In easy or medium (1 or 2 suit) level, if a player turns over enough cards and gets and empty column or two then complete suits will take care of themselves. But this is not true at expert level. A good player should be thinking about building suits at virtually every stage of the game.

What happens if you get 1 or 2 empty columns, a few suited connectors scattered here and there but are never able to remove a complete suit onto the foundations? The following diagram should give you a pretty strong hint 😊

To clear a suit, two things must happen:

  • All 13 ranks of that suit must be visible
  • It must be possible to organise them into a single column.

 The first condition is easy to check, since it’s just an exercise in card-counting. The tricky bit is answering the second condition, assuming the first condition actually holds.

Here is a simple example, which you may recognise from my (admittedly lame) short story from a previous post.

We have already cleared the club suit and there are three empty columns. This game should be easily winnable, but we may as well use this example to illustrate the concept of building full suits. Every rank in the Heart suit is visible. We have K-Q-J-0 in column 2. The remaining cards are found in columns 3,4 and 9. With three empty columns it is not hard to verify the Hearts can be collected into a single column.

As a fun exercise, try to do it with less than three empty columns. The following table should give an estimate of your playing strength

If you can clear Hearts with Then
Three empty columns Well done
Two empty columns You are already above beginner level
One empty column You are probably an International Master
Zero empty columns or less Your name is probably Chuck Norris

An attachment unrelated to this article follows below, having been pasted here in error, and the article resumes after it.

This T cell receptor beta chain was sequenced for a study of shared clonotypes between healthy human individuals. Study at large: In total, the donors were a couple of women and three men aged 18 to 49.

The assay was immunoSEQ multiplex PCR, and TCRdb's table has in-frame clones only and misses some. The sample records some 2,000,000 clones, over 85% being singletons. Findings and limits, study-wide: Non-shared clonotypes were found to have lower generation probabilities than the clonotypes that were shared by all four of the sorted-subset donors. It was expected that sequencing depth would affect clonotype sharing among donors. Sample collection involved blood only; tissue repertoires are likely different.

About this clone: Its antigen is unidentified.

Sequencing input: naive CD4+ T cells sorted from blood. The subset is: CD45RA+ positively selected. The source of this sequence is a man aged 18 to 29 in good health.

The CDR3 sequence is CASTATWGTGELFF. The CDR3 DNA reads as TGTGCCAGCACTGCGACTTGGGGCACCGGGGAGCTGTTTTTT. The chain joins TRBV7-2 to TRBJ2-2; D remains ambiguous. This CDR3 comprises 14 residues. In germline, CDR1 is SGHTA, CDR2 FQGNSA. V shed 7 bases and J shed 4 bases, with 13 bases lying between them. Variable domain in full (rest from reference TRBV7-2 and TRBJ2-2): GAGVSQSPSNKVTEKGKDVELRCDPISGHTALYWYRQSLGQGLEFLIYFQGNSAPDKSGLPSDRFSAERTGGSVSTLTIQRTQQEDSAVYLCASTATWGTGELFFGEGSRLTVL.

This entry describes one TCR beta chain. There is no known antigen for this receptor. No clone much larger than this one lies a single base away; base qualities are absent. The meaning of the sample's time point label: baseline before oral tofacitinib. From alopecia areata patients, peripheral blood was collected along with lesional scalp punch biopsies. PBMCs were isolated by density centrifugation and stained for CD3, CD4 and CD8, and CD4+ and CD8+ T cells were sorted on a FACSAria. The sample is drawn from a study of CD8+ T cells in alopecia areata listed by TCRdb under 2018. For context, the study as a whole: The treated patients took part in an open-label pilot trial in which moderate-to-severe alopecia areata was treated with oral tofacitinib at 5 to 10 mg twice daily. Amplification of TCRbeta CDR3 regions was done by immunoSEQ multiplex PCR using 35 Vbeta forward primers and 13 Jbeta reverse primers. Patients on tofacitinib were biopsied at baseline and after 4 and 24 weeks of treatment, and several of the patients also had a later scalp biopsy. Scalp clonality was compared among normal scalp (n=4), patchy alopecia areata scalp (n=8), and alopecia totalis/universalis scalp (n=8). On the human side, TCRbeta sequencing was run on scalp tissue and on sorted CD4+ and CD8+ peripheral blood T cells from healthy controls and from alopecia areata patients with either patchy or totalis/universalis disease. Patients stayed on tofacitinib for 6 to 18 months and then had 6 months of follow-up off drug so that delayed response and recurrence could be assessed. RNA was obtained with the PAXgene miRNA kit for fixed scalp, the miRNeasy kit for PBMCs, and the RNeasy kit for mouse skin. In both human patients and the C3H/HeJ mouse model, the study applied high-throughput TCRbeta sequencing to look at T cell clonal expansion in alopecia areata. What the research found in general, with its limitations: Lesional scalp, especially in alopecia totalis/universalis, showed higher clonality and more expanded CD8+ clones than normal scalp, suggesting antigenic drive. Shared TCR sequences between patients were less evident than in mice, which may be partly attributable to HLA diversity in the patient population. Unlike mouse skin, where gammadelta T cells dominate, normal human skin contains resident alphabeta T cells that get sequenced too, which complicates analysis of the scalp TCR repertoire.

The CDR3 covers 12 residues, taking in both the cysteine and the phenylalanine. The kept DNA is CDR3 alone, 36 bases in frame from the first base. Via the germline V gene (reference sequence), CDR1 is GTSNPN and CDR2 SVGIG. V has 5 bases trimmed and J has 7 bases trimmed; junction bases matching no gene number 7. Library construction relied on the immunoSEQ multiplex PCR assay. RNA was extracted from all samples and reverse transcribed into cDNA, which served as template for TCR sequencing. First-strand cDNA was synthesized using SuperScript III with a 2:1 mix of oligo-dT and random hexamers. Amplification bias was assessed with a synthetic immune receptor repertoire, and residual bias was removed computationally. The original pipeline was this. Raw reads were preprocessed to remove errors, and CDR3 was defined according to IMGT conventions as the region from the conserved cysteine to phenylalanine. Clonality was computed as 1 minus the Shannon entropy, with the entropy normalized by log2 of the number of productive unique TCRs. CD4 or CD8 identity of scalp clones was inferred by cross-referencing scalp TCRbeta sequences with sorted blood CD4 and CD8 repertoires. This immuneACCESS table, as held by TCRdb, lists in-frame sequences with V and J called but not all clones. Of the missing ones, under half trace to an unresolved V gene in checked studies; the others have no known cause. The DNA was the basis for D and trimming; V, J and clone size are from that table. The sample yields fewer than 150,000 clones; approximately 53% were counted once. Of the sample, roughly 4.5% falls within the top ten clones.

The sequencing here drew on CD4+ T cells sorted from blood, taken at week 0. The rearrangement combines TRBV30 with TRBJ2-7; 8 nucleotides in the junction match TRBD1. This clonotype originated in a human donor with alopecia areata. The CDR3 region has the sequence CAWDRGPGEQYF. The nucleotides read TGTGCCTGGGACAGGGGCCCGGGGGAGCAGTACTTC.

If you wanna get really good at 4-Suit Spider, you should try to visualise what happens after clearing a suit. After all the aim of the game is to complete eight suits, not just one. But that’s a lesson for later. As usual, it’s best for a beginner player to focus on learning one thing at a time.

In practice, it is often wise to think about complete suits before all 13 ranks of a particular suit become visible. As an example, consider the following two diagrams and answer the questions below:

  • What is the difference between two diagrams?
  • Are they equivalent? That is, given one diagram can you reach the other?
  • Assume your next move is shifting the 10 of Hearts to an empty column. Which diagram would you prefer and why?

These diagrams are the same, except columns 8 and 9 have some cards switched. If we assume that each suited connector is worth 1 brownie point, both diagrams would score the same number of BP.

The difference of course is that in the second diagram we already have a run from K-Q-J-0-9-8 in spades. If, somehow, we get a run from Seven to Ace, then the difference between the two diagrams becomes manifest. It is true that we are a long way from getting 7-6-5-4-3-2-A in Spades, but there is no harm setting up the run from K-Q-J-0-9-8.

Those with an attention to detail might have noticed it took me 15 moves just to swap the Q-J-0-9 in columns 8 and 9 for some nebulous gain. But I recommend that the serious player should get into this habit of striving for perfection even at the cost of playing numerous moves and losing score. Once the player can get a decent win rate (e.g. 30% without 85,78,68,79) he can start to think about optimising score.

Many close games are lost because a player is stuck with a “twelve-suit” instead of a complete suit, and it is quite possible the loss can be blamed on poor planning at an early stage of the game.

I hope you found these lessons useful. If your Spider win rate has dramatically improved in the last three weeks, please leave a comment below 🙂